Success Stories

Save the Children

Washington, DC
58,000 SF
Cresa Washington DC
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Client Objectives

Save the Children (“STC”) is the leading independent organization creating lasting change in the lives of children in need in the United States and around the world. Recognized for its commitment to accountability, innovation and collaboration, STC’s work takes it into the heart of communities, where they help children and families help themselves. STC works with other organizations, governments, nonprofits and a variety of local partners while maintaining its own independence without political agenda or religious orientation.


STC had five (5) years left on their lease in 2000 L Street, NW, Washington, DC, when they found they had grown as much as they could in the building. In addition, the building was sold, and a major renovation was planned which would create much higher rents than STC was willing to pay. STC’s initial project goals were to find a building that would assume the remaining lease liability, have large floor plates to provide maximum efficiency and reduce the rate per square foot. Cresa was able to identify several properties with landlords willing to assume the termination penalty. One of which was in the East End of Washington, DC, one in the emerging NoMa market of Washington, DC, as well as one in Crystal City, VA. After performing staff surveys and demographic studies of where the STC staff attended meetings, the Crystal City option was eliminated. By the end of the negotiations the two Washington, DC, property costs were almost identical, so other project goals were considered.

East End Property

Since STC was located at 20th and L, the East End property (located at 13th and L) provided the least amount of disruption to the staff. The property was also recently renovated and provided tenants with a fitness center, employee lounge, large conferencing facility and small rooftop deck. These amenities were extremely desirable. The floor plates, however, were small so STC would operate on four floors. Also, it is a mid-block building, so the natural light was limited. The column spacing in the property is 20’ x 20’, so it was difficult for STC to design a large enough conference room to accommodate their 300 staff. Finally, the building HVAC systems were not renovated, so perimeter units created a less efficient floor plate.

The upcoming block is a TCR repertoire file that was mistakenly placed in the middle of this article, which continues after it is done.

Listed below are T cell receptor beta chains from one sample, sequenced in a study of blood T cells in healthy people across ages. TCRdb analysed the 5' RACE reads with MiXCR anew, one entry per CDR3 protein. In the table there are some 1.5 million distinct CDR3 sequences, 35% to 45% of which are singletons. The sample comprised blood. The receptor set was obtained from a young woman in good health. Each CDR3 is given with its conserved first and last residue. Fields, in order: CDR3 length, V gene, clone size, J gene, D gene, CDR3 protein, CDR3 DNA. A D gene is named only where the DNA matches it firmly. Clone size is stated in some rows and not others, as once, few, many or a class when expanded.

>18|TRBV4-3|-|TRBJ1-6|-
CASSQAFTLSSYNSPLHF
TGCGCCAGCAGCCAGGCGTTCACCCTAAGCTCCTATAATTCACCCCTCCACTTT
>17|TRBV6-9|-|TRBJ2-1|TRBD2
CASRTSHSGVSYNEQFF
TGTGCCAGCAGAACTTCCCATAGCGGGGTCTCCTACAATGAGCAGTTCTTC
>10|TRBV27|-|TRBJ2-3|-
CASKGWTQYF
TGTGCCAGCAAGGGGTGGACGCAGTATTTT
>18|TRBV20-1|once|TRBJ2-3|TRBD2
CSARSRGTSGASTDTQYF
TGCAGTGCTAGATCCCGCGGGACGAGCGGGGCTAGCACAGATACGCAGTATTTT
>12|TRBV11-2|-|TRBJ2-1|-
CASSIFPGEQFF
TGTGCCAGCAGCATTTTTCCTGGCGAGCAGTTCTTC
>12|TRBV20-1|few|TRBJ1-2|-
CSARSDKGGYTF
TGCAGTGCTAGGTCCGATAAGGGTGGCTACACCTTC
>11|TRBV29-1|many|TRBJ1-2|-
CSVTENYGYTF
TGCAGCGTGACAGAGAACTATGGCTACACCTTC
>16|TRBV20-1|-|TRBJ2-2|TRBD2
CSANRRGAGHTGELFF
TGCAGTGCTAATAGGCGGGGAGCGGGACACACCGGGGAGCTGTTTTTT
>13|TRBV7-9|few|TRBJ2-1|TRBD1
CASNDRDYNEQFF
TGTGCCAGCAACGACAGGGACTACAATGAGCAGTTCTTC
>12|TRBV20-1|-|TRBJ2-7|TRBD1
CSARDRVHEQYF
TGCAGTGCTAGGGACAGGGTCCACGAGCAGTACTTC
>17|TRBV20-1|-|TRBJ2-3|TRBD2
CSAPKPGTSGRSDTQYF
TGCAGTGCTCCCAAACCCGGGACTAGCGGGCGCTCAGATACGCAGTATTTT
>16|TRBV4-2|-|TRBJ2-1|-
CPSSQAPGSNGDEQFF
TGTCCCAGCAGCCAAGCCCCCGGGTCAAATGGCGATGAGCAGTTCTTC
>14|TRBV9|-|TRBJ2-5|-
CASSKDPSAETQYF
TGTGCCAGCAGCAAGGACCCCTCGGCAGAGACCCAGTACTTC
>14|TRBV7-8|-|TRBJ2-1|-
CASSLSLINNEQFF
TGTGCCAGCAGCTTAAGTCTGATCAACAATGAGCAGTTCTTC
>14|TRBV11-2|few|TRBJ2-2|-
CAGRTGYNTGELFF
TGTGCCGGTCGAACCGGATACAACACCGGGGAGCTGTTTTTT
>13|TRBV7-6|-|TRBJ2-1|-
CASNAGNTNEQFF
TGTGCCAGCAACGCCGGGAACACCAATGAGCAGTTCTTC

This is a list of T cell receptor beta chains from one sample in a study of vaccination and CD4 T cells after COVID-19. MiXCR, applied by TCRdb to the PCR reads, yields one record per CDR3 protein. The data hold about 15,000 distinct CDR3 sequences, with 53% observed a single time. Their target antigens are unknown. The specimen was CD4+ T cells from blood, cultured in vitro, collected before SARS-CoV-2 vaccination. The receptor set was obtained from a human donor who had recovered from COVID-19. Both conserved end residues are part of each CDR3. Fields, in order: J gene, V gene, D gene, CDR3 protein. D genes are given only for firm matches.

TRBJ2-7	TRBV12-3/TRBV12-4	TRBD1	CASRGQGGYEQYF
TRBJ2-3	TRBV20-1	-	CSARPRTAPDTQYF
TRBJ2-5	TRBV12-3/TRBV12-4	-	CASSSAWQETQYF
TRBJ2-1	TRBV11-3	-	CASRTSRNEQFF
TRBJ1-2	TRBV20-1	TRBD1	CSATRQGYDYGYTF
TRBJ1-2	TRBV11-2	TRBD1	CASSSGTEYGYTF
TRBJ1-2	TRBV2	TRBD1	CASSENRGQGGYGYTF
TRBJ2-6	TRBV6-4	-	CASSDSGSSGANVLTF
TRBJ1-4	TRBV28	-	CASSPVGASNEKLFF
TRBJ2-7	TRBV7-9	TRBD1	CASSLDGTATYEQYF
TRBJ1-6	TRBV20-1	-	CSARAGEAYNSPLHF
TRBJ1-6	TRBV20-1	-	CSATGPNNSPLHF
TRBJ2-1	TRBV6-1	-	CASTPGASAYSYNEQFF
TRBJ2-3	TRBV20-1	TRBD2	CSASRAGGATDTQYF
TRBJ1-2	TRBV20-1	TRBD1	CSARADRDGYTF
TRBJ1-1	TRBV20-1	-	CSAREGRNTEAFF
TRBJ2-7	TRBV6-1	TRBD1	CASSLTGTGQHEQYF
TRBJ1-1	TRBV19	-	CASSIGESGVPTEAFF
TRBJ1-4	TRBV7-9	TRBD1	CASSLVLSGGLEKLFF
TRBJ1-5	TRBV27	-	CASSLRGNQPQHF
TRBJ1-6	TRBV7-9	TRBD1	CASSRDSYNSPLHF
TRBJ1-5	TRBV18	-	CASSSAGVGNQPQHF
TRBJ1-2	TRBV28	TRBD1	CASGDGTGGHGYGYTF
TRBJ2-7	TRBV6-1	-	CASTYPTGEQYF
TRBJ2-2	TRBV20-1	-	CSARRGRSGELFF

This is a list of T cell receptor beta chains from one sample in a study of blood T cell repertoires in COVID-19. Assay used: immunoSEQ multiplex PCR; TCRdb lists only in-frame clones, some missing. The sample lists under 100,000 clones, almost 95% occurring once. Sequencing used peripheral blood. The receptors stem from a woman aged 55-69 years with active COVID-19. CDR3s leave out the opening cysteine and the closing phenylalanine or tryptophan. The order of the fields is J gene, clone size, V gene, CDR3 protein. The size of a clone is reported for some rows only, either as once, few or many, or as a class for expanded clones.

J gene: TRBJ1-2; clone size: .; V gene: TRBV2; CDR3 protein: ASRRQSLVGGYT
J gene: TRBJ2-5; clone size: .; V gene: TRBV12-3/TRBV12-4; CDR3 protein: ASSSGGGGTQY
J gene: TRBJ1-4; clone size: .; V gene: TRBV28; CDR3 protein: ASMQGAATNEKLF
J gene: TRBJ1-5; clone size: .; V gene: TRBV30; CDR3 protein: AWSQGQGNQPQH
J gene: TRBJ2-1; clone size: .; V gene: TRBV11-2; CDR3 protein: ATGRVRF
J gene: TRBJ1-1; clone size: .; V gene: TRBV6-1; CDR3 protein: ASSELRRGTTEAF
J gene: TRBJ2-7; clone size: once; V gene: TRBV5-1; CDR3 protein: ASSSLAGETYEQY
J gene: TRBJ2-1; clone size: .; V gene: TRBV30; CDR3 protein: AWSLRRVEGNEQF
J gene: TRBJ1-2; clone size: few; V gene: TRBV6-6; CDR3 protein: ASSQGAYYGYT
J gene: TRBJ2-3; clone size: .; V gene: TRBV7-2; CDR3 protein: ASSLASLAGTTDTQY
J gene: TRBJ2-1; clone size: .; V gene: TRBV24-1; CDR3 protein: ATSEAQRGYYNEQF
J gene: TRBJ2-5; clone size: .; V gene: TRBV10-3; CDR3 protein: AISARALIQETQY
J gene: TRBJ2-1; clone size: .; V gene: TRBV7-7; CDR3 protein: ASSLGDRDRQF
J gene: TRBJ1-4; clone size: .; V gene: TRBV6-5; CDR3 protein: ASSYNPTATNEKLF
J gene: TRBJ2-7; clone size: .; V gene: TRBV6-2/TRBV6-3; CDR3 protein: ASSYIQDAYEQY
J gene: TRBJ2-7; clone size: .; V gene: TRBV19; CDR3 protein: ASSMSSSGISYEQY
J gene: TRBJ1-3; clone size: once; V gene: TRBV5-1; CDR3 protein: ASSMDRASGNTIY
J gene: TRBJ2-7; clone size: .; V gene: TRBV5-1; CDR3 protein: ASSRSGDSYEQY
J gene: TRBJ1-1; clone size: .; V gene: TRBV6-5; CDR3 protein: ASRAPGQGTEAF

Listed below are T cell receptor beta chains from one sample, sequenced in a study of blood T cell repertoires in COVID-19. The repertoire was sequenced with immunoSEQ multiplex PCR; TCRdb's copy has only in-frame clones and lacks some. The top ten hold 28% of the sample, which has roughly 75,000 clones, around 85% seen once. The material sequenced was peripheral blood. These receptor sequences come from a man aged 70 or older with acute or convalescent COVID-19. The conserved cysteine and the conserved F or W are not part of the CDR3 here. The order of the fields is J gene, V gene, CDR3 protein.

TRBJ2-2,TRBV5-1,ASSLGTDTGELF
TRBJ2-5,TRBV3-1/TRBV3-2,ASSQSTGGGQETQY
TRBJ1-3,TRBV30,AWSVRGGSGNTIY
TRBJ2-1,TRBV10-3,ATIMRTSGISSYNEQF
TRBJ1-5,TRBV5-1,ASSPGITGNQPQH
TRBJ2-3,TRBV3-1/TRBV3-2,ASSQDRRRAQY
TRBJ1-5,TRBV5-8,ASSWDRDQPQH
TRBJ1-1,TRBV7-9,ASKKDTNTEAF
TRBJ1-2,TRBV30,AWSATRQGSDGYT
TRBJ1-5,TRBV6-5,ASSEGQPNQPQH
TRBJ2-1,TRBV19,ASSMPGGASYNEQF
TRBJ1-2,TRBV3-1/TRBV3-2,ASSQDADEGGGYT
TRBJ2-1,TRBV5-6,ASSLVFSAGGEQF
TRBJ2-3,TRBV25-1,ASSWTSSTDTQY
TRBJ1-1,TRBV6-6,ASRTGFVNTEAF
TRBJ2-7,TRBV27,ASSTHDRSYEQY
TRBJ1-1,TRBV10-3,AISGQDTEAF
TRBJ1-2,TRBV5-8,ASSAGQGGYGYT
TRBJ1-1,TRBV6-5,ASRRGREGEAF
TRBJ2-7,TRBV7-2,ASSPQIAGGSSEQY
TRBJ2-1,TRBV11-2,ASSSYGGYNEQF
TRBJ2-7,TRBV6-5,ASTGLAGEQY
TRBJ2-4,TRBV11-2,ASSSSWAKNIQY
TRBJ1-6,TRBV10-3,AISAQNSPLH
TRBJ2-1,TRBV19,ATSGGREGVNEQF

NoMa Property

The NoMa market was not as desirable of a location for the staff; however, the proximity to Capitol Hill was desirable for their advocacy group. The submarket is only accessible to the red line Metro station. The building is occupied by the DC Health Department which was attractive to STC. The complex provides a fitness center and an outdoor courtyard for tenants’ use. The floor plates are over 36,000 rentable square feet, so STC would need one full floor and a portion of the floor below. The column spacing in the building is extremely large, and the landlord agreed to provide building signage.

Ultimately, STC selected the NoMa property at 899 North Capitol Street, NE, and through Change Management helped staff understand the importance of the relocation and the reasons this building was preferred.


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